About 250 climbers had been enjoying the lush foliage near the summit of Mount Ontake, a popular hiking destination in central Japan, when it erupted without any warning on 27 September.
Huge, black plumes of smoke unexpectedly rose from Japan's deadliest volcano around 11:52 am on Saturday, while rocks showered down from the sky, leaving a carpet of volcanic ash on the ground.
The death toll from the country's deadliest volcanic eruption has topped 54, according to Wired. The victims include hiking enthusiasts from an insurance company, members of nature lovers' group studying wild plants and a construction manager, in whose dented camera was found around 100 photos he had captured during the hike, to show his wife.
Rescue workers on Tuesday found two bodies in the ash, out of which one had to be airlifted by a military helicopter, and the bodies of at least 12 hikers are still unaccounted for. A search operation involving some 1,000 police officers, troops and firefighters resumed early on Tuesday after a two-day hiatus because of atrocious weather.
Many climbers who barely escaped said they never imagined the 3,067 meter Mount Ontake would erupt. Despite the country's robust volcano monitoring system, Ontake volcanic eruption occurred with virtually no warning.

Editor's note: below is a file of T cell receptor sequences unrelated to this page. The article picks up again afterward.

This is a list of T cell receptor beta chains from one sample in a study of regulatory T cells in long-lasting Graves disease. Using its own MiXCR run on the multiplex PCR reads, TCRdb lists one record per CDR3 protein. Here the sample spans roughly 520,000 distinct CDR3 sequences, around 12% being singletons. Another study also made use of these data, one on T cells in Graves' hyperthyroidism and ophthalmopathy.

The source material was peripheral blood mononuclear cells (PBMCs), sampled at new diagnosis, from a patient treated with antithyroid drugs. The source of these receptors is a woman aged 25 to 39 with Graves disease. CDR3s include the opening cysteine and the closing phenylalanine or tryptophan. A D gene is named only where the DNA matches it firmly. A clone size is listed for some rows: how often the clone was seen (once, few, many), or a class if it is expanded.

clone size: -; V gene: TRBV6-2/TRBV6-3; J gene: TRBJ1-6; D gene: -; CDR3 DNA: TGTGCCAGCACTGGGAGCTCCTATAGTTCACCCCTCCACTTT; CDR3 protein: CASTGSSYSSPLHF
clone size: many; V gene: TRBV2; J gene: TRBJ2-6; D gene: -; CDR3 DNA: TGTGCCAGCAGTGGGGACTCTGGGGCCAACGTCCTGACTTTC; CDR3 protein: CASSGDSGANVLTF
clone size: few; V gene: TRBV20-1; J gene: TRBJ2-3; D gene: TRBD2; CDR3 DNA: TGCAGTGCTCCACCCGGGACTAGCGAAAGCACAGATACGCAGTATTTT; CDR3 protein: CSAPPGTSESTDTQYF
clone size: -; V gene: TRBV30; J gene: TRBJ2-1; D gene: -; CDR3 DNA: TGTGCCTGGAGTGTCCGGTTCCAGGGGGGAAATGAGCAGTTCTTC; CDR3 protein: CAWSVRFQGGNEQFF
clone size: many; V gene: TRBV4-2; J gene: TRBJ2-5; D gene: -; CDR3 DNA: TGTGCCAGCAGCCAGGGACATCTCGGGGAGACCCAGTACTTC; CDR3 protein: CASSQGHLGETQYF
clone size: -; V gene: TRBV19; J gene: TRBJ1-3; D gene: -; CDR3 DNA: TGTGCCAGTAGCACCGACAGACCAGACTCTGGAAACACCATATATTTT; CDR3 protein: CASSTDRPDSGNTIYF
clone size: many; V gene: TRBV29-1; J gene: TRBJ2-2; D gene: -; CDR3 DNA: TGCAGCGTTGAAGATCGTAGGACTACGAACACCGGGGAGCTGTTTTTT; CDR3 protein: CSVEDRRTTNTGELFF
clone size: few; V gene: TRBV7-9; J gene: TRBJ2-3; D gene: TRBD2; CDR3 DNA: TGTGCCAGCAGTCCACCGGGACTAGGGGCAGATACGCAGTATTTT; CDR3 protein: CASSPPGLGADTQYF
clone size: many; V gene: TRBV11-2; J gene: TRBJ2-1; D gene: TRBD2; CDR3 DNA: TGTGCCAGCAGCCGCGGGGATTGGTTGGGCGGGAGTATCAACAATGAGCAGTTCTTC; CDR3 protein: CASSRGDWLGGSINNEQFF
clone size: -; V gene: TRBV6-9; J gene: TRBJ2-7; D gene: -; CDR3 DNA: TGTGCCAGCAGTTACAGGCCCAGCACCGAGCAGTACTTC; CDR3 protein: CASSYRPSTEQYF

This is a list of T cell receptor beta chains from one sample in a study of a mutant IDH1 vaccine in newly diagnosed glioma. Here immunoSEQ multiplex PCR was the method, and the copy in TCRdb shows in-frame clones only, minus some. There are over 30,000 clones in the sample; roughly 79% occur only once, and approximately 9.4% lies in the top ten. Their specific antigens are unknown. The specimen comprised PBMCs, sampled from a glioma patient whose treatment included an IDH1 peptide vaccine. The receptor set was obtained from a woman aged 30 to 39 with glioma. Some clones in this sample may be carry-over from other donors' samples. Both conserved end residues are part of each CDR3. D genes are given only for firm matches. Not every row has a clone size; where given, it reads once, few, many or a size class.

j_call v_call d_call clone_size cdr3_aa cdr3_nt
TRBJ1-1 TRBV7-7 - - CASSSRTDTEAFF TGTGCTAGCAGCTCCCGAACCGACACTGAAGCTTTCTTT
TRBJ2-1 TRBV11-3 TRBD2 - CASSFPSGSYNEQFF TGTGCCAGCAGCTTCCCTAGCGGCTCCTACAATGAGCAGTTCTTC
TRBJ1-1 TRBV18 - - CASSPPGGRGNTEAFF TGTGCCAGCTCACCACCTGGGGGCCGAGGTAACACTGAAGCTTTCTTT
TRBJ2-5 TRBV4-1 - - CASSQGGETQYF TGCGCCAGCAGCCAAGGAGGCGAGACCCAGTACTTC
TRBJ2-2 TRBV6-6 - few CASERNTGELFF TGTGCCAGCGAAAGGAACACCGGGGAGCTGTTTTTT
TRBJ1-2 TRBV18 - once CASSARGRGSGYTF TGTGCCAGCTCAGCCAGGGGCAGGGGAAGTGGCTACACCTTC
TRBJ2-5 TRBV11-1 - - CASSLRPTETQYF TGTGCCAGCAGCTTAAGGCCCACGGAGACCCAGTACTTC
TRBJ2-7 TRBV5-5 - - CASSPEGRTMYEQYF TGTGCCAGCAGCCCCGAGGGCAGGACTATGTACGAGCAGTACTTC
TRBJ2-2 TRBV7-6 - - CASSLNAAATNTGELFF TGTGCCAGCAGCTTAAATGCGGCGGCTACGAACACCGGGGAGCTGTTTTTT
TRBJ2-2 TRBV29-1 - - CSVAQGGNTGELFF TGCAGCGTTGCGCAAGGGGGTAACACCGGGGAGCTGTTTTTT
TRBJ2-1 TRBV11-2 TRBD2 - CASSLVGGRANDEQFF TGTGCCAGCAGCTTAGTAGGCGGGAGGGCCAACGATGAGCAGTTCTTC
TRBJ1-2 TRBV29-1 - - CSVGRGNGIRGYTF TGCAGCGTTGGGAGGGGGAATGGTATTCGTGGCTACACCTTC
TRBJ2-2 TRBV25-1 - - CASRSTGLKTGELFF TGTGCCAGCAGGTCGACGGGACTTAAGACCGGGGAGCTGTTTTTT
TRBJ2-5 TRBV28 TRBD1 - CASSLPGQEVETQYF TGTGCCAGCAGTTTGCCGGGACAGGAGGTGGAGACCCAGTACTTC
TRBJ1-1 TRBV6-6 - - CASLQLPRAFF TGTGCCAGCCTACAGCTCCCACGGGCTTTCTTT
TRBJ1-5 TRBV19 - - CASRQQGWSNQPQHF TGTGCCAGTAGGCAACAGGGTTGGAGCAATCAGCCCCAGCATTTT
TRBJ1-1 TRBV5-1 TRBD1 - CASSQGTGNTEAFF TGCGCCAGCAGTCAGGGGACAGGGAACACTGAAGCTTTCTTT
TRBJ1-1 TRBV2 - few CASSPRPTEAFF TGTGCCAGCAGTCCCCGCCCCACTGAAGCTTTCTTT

Scientists suspect it as a phreatic eruption caused by steam rather than magma. It was a hydrovolcanic explosion, in which a blast of steam is generated when groundwater is heated to extremely high temperatures by magma.
Meanwhile, Japan has 110 active volcanoes, which makes up 7% of those in the world and is highly prone to earthquakes.
"In Japan, there has been increased seismic activity, which leads to increased volcanic activity," said Yoshinobu Tsuji, a special visiting research fellow at the Building Research Institute, told Stars and Stripes.
In recent decades, the nation has been hit by such giant temblors as the 1995 Great Hanshin Earthquake and the 2011 Great East Japan Earthquake. However, the eruption of Ontake volcano on 7 September is by far the deadliest volcanic eruption in the country since World War II.
"Over the past century, volcanoes in Japan have been relatively dormant compared to the 17th to 19th centuries," said Toshitsugu Fujii, an emeritus professor at the University of Tokyo and the head of the Coordinating Committee for Prediction for Volcanic Eruptions. "However, it shouldn't be a surprise whenever and wherever a volcano erupts. It's Japan's fate to have volcanic eruptions.